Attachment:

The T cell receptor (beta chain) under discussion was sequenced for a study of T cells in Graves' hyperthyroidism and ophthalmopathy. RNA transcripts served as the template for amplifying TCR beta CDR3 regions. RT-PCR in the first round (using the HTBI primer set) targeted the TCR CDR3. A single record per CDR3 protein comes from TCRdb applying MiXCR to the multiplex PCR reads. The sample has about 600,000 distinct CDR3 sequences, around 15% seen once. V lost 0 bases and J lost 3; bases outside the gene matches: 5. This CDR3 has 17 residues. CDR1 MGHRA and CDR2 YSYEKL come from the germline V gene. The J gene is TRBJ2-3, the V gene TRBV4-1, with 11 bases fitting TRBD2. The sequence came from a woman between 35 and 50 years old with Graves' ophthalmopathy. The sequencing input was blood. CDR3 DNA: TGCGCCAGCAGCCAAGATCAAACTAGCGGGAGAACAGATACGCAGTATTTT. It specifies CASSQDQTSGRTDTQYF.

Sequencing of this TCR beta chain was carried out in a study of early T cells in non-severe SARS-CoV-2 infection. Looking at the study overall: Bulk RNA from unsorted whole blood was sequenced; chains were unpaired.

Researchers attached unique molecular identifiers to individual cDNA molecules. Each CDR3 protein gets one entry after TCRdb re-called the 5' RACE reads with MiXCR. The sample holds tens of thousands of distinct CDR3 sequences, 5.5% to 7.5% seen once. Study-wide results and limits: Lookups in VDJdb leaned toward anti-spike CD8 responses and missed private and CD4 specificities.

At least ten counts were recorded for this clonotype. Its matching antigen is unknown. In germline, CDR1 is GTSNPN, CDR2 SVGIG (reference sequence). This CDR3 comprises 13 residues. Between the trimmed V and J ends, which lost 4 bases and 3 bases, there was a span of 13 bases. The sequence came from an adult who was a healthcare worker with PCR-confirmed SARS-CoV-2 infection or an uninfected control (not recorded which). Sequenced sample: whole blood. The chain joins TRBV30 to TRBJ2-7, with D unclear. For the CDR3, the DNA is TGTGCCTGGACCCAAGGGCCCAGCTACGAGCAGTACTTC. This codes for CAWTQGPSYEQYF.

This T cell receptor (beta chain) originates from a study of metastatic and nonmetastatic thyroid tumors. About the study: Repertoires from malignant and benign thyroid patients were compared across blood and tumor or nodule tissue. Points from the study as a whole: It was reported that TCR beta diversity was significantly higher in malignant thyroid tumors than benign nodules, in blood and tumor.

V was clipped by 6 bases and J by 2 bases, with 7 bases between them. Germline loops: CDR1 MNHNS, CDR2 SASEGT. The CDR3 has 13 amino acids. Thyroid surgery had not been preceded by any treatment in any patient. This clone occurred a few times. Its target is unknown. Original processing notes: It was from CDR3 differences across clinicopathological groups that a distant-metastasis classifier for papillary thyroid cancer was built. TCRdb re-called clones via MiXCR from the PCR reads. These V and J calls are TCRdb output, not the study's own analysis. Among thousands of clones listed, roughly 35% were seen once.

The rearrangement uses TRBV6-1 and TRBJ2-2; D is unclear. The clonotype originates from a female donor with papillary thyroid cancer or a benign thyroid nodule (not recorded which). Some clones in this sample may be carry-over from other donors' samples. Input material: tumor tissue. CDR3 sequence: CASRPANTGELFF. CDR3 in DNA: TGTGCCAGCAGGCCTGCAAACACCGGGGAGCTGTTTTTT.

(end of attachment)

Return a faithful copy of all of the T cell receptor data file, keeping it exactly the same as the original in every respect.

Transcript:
The T cell receptor (beta chain) under discussion was sequenced for a study of T cells in Graves' hyperthyroidism and ophthalmopathy. RNA transcripts served as the template for amplifying TCR beta CDR3 regions. RT-PCR in the first round (using the HTBI primer set) targeted the TCR CDR3. A single record per CDR3 protein comes from TCRdb applying MiXCR to the multiplex PCR reads. The sample has about 600,000 distinct CDR3 sequences, around 15% seen once. V lost 0 bases and J lost 3; bases outside the gene matches: 5. This CDR3 has 17 residues. CDR1 MGHRA and CDR2 YSYEKL come from the germline V gene. The J gene is TRBJ2-3, the V gene TRBV4-1, with 11 bases fitting TRBD2. The sequence came from a woman between 35 and 50 years old with Graves' ophthalmopathy. The sequencing input was blood. CDR3 DNA: TGCGCCAGCAGCCAAGATCAAACTAGCGGGAGAACAGATACGCAGTATTTT. It specifies CASSQDQTSGRTDTQYF.

Sequencing of this TCR beta chain was carried out in a study of early T cells in non-severe SARS-CoV-2 infection. Looking at the study overall: Bulk RNA from unsorted whole blood was sequenced; chains were unpaired.

Researchers attached unique molecular identifiers to individual cDNA molecules. Each CDR3 protein gets one entry after TCRdb re-called the 5' RACE reads with MiXCR. The sample holds tens of thousands of distinct CDR3 sequences, 5.5% to 7.5% seen once. Study-wide results and limits: Lookups in VDJdb leaned toward anti-spike CD8 responses and missed private and CD4 specificities.

At least ten counts were recorded for this clonotype. Its matching antigen is unknown. In germline, CDR1 is GTSNPN, CDR2 SVGIG (reference sequence). This CDR3 comprises 13 residues. Between the trimmed V and J ends, which lost 4 bases and 3 bases, there was a span of 13 bases. The sequence came from an adult who was a healthcare worker with PCR-confirmed SARS-CoV-2 infection or an uninfected control (not recorded which). Sequenced sample: whole blood. The chain joins TRBV30 to TRBJ2-7, with D unclear. For the CDR3, the DNA is TGTGCCTGGACCCAAGGGCCCAGCTACGAGCAGTACTTC. This codes for CAWTQGPSYEQYF.

This T cell receptor (beta chain) originates from a study of metastatic and nonmetastatic thyroid tumors. About the study: Repertoires from malignant and benign thyroid patients were compared across blood and tumor or nodule tissue. Points from the study as a whole: It was reported that TCR beta diversity was significantly higher in malignant thyroid tumors than benign nodules, in blood and tumor.

V was clipped by 6 bases and J by 2 bases, with 7 bases between them. Germline loops: CDR1 MNHNS, CDR2 SASEGT. The CDR3 has 13 amino acids. Thyroid surgery had not been preceded by any treatment in any patient. This clone occurred a few times. Its target is unknown. Original processing notes: It was from CDR3 differences across clinicopathological groups that a distant-metastasis classifier for papillary thyroid cancer was built. TCRdb re-called clones via MiXCR from the PCR reads. These V and J calls are TCRdb output, not the study's own analysis. Among thousands of clones listed, roughly 35% were seen once.

The rearrangement uses TRBV6-1 and TRBJ2-2; D is unclear. The clonotype originates from a female donor with papillary thyroid cancer or a benign thyroid nodule (not recorded which). Some clones in this sample may be carry-over from other donors' samples. Input material: tumor tissue. CDR3 sequence: CASRPANTGELFF. CDR3 in DNA: TGTGCCAGCAGGCCTGCAAACACCGGGGAGCTGTTTTTT.